Under the scientist’s gaze Anzia Yezierska fit the “picturesque immigrant” type. By 1918 she had learned that as a “picturesque immigrant” she was a valuable specimen to the media with their ready-to-be-titillated middle-class readers. By the late nineteenth century, the appeal of the immigrant story was clear with the popularity of Jacob Riis’s lectures and photo exhibits that later published How the Other Half Lives (1890); this interest continued into the twentieth century with books like Hutchins Hapgood’s The Spirit of the Ghetto (1902) and Robert Hunter’s Poverty (1904).
Mulberry Street, New York
From the way that the media picked up her story (and persona, both real and fictionalized) she knew that it wasn’t just the message that people were interested in, but the messenger. Plenty of books had been written by well-educated, middle-class men, but a book by a woman who’d worked her way out of the immigrants ghetto of the Lower East Side was something else.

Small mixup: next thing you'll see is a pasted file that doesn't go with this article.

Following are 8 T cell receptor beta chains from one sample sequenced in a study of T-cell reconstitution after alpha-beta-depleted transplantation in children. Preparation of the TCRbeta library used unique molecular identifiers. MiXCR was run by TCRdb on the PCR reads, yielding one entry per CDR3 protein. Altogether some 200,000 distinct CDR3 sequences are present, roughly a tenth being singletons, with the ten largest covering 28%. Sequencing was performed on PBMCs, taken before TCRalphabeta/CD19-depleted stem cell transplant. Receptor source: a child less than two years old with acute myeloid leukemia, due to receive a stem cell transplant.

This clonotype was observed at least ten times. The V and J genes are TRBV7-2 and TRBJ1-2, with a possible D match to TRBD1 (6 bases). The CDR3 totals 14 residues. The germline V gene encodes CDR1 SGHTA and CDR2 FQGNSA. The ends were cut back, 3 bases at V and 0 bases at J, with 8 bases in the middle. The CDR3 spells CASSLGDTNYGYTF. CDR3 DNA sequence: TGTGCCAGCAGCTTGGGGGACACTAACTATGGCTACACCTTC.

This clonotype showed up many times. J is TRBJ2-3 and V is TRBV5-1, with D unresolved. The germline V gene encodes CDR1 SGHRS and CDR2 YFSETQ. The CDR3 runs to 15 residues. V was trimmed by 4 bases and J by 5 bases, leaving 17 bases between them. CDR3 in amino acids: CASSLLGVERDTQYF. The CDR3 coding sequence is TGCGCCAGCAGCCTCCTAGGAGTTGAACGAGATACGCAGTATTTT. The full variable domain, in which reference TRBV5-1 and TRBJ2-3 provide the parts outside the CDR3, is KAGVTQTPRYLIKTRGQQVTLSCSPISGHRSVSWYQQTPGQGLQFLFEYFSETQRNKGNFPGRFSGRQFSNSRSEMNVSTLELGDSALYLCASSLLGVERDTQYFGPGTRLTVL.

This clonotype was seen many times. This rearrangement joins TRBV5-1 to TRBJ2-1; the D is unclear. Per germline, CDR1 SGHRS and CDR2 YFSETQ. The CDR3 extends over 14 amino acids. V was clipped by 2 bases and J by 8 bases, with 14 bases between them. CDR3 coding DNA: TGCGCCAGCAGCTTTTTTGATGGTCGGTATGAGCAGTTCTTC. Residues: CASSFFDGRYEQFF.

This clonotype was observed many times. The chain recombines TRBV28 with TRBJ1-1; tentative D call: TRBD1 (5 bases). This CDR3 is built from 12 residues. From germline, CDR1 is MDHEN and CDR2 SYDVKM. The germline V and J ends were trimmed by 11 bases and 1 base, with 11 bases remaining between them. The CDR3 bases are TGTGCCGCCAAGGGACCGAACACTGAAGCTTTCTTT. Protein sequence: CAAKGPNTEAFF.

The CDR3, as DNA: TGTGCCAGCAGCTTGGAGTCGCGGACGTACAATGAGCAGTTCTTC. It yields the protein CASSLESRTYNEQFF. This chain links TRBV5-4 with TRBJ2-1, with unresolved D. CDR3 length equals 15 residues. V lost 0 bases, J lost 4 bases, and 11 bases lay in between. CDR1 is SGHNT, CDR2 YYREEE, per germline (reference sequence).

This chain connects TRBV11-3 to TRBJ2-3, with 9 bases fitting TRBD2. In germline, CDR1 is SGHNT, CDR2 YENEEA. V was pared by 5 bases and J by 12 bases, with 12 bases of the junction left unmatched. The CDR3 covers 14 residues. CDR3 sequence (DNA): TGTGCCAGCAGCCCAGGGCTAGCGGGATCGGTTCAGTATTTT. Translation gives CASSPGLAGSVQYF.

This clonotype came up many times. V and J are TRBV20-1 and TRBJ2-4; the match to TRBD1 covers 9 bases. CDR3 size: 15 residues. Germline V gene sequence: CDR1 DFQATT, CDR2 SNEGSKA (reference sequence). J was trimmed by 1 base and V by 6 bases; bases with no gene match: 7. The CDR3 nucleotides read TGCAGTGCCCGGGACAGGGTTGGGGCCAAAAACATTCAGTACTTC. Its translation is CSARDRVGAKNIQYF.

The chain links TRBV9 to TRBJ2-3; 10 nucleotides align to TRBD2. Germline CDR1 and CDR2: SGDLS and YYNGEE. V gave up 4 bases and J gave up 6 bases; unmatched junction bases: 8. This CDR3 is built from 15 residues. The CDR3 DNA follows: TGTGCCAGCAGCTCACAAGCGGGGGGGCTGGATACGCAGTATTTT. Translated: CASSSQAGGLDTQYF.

Moreover, from John Dewey she had learned she was a valuable specimen worthy of study by social scientists.
Anzia Yezierska was seemingly willing to use this hunger for the “Sweatshop Cinderella” to her own benefit. Many times she wrote her own life story for magazines with apparently exaggerated details that fit the heart-rending immigrant story. She played up the stereotypical aspects of the immigrant story to get published and to see her work promoted. Yezierska was single-mindedly focused on making a living at her writing and not in the classroom, settlement house, restaurant, or as some man’s wife and she was often extremely poor.